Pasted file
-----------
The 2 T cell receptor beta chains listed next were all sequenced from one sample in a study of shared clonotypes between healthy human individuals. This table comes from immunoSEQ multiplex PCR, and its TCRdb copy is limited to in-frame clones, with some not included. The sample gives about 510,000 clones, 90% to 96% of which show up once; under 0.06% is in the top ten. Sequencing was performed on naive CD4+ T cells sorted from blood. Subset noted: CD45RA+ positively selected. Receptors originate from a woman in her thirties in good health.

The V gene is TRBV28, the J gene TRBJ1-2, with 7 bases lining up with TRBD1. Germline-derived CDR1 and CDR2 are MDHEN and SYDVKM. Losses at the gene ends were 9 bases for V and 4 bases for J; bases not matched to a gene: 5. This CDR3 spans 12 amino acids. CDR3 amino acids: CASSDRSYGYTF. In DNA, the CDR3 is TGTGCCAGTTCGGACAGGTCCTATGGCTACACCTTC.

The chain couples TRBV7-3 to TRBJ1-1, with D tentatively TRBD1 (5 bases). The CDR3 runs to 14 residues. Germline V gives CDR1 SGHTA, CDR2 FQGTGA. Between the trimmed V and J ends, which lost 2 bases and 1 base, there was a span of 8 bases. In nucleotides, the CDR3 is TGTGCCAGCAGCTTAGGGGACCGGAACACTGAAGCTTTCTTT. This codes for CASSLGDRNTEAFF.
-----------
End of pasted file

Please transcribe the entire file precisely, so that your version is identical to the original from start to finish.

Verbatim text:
The 2 T cell receptor beta chains listed next were all sequenced from one sample in a study of shared clonotypes between healthy human individuals. This table comes from immunoSEQ multiplex PCR, and its TCRdb copy is limited to in-frame clones, with some not included. The sample gives about 510,000 clones, 90% to 96% of which show up once; under 0.06% is in the top ten. Sequencing was performed on naive CD4+ T cells sorted from blood. Subset noted: CD45RA+ positively selected. Receptors originate from a woman in her thirties in good health.

The V gene is TRBV28, the J gene TRBJ1-2, with 7 bases lining up with TRBD1. Germline-derived CDR1 and CDR2 are MDHEN and SYDVKM. Losses at the gene ends were 9 bases for V and 4 bases for J; bases not matched to a gene: 5. This CDR3 spans 12 amino acids. CDR3 amino acids: CASSDRSYGYTF. In DNA, the CDR3 is TGTGCCAGTTCGGACAGGTCCTATGGCTACACCTTC.

The chain couples TRBV7-3 to TRBJ1-1, with D tentatively TRBD1 (5 bases). The CDR3 runs to 14 residues. Germline V gives CDR1 SGHTA, CDR2 FQGTGA. Between the trimmed V and J ends, which lost 2 bases and 1 base, there was a span of 8 bases. In nucleotides, the CDR3 is TGTGCCAGCAGCTTAGGGGACCGGAACACTGAAGCTTTCTTT. This codes for CASSLGDRNTEAFF.